News & Updates

KCBA Housing Justice Project

  • Monday – Friday from 8:00 am – 10:30 am and Monday afternoons from 3:45 pm – 4:45pm (clients must arrive prior to 5:00 pm for the afternoon clinic) at the King County Courthouse
    • King County Courthouse, 3rd Floor
      516 Third Avenue
      Seattle, WA 98104              
  • Monday – Friday from 8:00 am – 10:30 am at the Maleng Regional Justice Center
    • Maleng Regional Justice Center
      401 Fourth Avenue North
      Room 1281
      Kent, WA 98032
  • No appointment necessary
  • The Housing Justice Project can provide legal advice to tenants with eviction-related issues, assist with filling out responses to eviction proceedings, and help with related landlord negotiations.
  • Sponsored by the King County Bar Association, https://www.kcba.org/pbs/HJP.aspx  

Other Resources

  • Eviction Kit, available online and in person at the King County Law Library. This eviction form kit was drafted by an attorney who frequently practices landlord-tenant law in King County, Washington and surrounding counties. Although the eviction kit has detailed instructions, use of a kit is not a substitute for legal advice.
  • Tenants Unions (for general housing information and forms): http://www.tenantsunion.org/
  • Catholic Community Services, Catholic Housing Services of Western Washington, http://www.ccsww.org/site/PageServer
  • Department of Planning & Development – code compliance (206) 615-0808
  • Solid Ground (206) 694-6700
  • Housing Justice Project: Seattle & Kent (206) 267-7090
  • Interim CDA (206) 623-5132
  • King County Housing Authority (206) 574-1104
  • Legal Action Center (206) 324-6890
  • Metropolitan Urban League Housing (206) 461-3792
  • Moderate Means Program – Housing Attorneys (855) 741-6930
  • Northwest Justice Project (NJP) (888) 201-1014
  • Seattle/King County Department of Public Health (206) 296-4600
  • Seattle Housing Authority (206) 615-3300
  • Tenants Union (206) 723-0500
  • U.S. Department of Housing & Urban Development (206) 220-5101
  • How to Vacate a Judgment and Stay the Enforcement of a Writ of Restitution If you do not deliver a written response to an eviction summons and complaint for unlawful detainer on time, or if you do not appear at a show cause hearing, then a final judgment may be entered against you and a writ of restitution may be issued. If the eviction summons required that you pay rent money into the court or file a certification by the deadline, and you did neither, a writ of restitution may also be issued. A writ of restitution directs the sheriff to physically remove you and your personal possessions from the property you are renting. This is called “enforcing the writ.” A judgment states the amount of money you owe your landlord. The money owed may be collected by garnishing your wages or bank accounts, or by seizing your personal property and having it auctioned. If you receive a judgment or a writ of restitution and you believe you had a good reason for not responding to the eviction summons or appearing at the show cause hearing, you may ask the court to vacate (or withdraw) the judgment and stay (or temporarily stop) the eviction. If the court agrees that you may have had good reasons for not responding or appearing, enforcement of the writ of restitution may be stayed or postponed until a hearing on your motion to vacate the judgment is held.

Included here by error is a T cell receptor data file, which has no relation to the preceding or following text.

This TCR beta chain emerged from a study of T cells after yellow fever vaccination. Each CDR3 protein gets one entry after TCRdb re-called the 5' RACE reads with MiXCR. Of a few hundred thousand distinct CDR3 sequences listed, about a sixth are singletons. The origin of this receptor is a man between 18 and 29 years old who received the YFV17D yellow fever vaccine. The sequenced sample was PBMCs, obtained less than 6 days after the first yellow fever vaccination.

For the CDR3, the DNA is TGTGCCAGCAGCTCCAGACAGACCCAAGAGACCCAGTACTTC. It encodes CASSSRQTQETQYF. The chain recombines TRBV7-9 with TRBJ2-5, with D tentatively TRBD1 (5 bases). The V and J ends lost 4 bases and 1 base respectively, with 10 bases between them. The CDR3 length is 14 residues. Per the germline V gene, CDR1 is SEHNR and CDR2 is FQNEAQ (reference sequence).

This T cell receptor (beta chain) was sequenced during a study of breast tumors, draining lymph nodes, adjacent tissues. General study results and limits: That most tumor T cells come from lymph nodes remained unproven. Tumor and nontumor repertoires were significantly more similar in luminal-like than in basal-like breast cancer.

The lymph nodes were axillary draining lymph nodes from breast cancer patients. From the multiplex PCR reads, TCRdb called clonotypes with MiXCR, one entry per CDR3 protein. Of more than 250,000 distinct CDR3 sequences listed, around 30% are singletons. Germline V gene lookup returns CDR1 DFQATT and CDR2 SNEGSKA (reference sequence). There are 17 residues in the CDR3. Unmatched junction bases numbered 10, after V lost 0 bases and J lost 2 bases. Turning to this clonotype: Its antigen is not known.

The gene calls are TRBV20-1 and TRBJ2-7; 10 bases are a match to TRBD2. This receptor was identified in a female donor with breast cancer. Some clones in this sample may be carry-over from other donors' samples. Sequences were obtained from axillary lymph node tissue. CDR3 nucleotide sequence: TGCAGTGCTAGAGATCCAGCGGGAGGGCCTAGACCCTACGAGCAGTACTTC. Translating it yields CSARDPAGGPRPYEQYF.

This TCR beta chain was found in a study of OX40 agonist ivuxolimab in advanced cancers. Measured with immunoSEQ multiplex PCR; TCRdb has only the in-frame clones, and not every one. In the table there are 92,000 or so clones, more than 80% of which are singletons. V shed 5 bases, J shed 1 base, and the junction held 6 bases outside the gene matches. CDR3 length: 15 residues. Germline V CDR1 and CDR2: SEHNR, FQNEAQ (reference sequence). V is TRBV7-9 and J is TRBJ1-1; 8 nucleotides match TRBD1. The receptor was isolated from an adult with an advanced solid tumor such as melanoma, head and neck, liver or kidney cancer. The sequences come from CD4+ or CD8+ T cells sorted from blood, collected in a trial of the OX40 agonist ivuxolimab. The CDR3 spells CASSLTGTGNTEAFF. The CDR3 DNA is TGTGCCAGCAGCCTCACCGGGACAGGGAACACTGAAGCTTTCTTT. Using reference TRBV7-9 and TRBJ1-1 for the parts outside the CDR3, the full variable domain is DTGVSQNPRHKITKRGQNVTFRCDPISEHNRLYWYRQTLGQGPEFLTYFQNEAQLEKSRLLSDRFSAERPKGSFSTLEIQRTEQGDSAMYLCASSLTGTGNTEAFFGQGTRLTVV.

Find Landlord-Tenant Forms Here

Links Updated October 2020.